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Connecticut Poker Player Pleads Guilty to $1M Tax Evasion


Posted on: December 14, 2020, 12:03h. 

Last updated on: December 13, 2020, 03:06h.

A Connecticut poker player and small business owner has pleaded guilty to one count of tax evasion, a charge that carries a maximum imprisonment of up to five years.

Connecticut casino poker play tax evasion
A Connecticut man who frequented Foxwoods Resort Casino has admitted to tax evasion. (Image: Foxwoods)

Guy Smith, 62, of Shelton, waived his right to be indicted last week, and instead admitted his guilt of avoiding taxes on his gambling and business income. The United States Attorney’s Office for the District of Connecticut says Smith owns a commercial interior constriction business called Centerline Interiors LLC, but made considerable income playing in poker tournaments across the country.

Even though the IRS notified Smith on multiple occasions that he was required to report all of his gambling income on his federal tax returns, Smith concealed his gambling income from his tax preparer and paid no income taxes on more than $1 million in gambling winnings,” a Department of Justice release explained.

Federal officials say Smith failed to pay $821,415 in federal income taxes for the 2012 through 2016 tax years.

Smith has been released on a $50,000 bond pending sentencing, which is scheduled for March 4, 2021. Smith has agreed to cooperate with the IRS and pay all outstanding taxes, plus interest and penalties.

Taxes on Gambling

According to The Hendon Mob, the world’s largest online live poker tracking database, Guy Smith’s best cash came in July of 2016 at Foxwoods.

Smith placed first in the $1,000+$100 No Limit Hold’em Championship Summer Kickoff, besting 216 other players. His victory won him $51,149. The very next month, Smith experienced his second-best cashing, a 5th place finish at the $1,100 No Limit Hold’em Re-Entry at the Seminole Hard Rock Poker Open in Hollywood, Florida. That tournament won him $37,800.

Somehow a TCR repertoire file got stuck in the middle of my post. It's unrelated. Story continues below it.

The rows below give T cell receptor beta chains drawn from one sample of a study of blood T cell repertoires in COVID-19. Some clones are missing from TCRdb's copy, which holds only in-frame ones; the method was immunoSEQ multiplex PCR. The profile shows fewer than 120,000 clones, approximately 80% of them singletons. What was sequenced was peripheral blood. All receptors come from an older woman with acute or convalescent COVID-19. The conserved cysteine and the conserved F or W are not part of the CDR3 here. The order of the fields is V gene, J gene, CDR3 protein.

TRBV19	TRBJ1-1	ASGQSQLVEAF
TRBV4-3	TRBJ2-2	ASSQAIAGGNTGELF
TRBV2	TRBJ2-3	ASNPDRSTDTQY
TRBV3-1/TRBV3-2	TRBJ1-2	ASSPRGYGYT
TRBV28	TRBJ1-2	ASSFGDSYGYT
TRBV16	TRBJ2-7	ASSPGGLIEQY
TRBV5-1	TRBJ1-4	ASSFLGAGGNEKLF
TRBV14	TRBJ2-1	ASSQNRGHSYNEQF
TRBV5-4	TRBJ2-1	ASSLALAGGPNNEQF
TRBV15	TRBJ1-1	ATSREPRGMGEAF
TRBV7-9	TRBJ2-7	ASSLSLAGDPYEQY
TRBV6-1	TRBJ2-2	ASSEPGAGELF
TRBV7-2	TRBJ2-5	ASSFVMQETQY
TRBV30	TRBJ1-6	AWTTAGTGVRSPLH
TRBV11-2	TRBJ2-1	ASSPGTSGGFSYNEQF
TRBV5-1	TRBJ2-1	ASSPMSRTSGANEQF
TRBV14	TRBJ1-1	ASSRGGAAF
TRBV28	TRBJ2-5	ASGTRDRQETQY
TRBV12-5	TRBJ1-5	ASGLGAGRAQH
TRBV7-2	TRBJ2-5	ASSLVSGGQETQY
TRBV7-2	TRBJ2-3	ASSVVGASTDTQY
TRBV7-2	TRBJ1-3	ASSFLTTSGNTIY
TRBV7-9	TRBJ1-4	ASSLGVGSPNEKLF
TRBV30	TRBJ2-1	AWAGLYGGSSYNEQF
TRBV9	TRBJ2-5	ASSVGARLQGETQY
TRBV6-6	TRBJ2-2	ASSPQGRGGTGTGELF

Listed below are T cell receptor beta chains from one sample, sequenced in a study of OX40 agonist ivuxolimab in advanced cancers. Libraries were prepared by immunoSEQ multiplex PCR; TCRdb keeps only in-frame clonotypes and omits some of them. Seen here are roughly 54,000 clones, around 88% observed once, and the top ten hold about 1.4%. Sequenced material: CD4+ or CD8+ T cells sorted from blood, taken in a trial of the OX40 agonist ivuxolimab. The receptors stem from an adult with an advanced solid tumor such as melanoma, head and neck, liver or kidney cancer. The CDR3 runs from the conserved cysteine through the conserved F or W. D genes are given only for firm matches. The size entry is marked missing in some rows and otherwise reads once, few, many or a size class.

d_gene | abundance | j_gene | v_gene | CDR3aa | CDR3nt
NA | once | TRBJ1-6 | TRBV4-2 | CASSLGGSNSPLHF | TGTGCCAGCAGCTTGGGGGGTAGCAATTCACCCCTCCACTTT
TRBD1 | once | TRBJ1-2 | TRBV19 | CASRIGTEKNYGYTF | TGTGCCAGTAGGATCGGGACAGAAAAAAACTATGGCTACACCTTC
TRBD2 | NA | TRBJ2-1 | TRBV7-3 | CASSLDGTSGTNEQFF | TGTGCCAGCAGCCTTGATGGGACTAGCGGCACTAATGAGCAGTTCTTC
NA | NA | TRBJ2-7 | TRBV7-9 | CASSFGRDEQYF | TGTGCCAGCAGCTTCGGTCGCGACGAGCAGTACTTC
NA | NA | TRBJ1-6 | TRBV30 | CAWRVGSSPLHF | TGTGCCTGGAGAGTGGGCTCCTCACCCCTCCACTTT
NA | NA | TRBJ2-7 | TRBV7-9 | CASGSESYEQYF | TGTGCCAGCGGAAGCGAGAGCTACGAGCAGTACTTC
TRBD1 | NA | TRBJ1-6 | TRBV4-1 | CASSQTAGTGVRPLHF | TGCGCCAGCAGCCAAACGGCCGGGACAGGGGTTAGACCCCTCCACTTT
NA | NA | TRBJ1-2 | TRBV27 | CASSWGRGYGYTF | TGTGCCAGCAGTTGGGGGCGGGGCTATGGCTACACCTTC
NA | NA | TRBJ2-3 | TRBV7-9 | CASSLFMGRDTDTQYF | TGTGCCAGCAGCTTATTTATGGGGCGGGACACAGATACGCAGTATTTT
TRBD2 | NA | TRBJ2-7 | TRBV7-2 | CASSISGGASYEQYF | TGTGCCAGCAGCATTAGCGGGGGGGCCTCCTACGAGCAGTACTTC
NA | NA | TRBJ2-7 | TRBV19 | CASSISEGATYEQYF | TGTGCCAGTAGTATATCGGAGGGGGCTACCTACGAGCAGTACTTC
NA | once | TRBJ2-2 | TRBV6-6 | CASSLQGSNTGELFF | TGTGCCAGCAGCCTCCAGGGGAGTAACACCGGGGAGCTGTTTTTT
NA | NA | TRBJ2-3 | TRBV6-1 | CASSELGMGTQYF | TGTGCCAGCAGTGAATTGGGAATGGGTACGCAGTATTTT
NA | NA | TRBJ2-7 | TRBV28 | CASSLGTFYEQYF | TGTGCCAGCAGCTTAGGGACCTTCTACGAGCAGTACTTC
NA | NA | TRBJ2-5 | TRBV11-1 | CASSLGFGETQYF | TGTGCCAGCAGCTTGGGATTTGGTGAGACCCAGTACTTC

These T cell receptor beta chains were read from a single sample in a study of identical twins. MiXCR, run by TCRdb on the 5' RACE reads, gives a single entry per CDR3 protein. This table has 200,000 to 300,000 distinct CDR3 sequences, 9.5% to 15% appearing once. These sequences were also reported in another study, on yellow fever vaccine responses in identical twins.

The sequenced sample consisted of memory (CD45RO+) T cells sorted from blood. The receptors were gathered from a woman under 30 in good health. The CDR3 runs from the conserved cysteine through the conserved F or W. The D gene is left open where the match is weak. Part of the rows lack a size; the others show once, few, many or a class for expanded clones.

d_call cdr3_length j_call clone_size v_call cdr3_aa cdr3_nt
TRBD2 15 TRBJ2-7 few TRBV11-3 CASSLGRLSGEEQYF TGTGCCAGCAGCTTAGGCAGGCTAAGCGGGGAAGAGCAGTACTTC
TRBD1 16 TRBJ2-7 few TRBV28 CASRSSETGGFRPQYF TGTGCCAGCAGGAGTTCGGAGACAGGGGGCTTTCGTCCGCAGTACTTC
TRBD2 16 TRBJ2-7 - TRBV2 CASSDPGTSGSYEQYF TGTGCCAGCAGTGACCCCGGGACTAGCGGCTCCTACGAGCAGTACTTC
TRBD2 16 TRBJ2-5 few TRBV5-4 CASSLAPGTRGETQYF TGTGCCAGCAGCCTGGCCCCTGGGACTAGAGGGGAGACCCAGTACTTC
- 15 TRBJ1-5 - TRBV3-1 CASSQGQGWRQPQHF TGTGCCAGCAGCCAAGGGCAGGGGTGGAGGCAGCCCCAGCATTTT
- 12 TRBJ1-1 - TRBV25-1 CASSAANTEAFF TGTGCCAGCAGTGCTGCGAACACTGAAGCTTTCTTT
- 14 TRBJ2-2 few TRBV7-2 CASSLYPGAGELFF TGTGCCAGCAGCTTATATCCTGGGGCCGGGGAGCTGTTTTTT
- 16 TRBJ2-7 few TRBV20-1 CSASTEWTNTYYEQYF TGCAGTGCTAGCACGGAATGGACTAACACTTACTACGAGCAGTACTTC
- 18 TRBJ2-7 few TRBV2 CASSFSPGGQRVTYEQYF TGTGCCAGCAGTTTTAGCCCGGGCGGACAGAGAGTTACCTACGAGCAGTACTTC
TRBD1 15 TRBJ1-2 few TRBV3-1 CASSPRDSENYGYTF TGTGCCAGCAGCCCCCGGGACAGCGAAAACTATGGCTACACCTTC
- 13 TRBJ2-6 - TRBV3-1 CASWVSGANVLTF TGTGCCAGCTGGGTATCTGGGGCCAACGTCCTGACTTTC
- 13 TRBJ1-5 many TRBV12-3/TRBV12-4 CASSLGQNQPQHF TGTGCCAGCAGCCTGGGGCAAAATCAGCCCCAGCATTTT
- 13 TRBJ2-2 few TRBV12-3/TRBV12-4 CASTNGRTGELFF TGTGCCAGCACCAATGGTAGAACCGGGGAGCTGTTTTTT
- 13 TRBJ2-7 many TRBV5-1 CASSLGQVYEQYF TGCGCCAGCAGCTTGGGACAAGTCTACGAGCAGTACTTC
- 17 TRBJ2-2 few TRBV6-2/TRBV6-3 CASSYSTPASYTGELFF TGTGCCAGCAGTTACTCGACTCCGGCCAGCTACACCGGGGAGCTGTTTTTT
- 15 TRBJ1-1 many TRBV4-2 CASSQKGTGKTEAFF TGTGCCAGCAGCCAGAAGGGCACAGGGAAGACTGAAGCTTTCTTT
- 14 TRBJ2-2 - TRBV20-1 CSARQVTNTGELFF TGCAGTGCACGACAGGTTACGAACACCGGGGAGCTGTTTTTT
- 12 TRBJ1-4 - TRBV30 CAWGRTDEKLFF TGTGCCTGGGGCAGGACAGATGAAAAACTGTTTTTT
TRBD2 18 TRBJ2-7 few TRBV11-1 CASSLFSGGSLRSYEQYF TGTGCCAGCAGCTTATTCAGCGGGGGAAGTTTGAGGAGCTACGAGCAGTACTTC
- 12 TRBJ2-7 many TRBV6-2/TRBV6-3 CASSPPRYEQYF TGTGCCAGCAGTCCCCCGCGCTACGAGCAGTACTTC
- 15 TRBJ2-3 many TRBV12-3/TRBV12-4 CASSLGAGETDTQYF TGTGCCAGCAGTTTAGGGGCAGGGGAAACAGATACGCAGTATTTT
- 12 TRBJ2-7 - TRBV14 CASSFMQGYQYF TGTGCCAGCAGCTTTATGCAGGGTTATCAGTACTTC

Winnings from gambling are considered taxable income, and must be reported. The IRS says Smith failed to do so.

“Whether it’s $5 or $5,000, from an office pool or from a casino, all gambling winnings must be reported on your tax return as ‘other income’ on Schedule 1 (Form 1040),” explains personal finance outlet Kiplinger.

Smith should have been well aware of his tax liabilities for his poker successes. Casinos issue IRS Form W-2G to poker players who win more than $5,000 in a tournament. Gamblers receive the tax form either on the spot or through the mail.

IRS Audit

Tax professionals say there are certain red flags that make one tax filing likelier to receive an audit than others.

If you receive a W-2G form along with your gambling winnings, don’t forget that the IRS is getting a copy of the form, too. So, the IRS is expecting you to claim those winnings on your tax return. If you don’t, the tax man isn’t going to be happy about it,” Kiplinger states.

Kiplinger adds that certain gambling losses can be listed on Schedule A up to the amount of one’s winnings. However, if you claim more gambling losses than winnings, “It’s a slam dunk for IRS auditors.”



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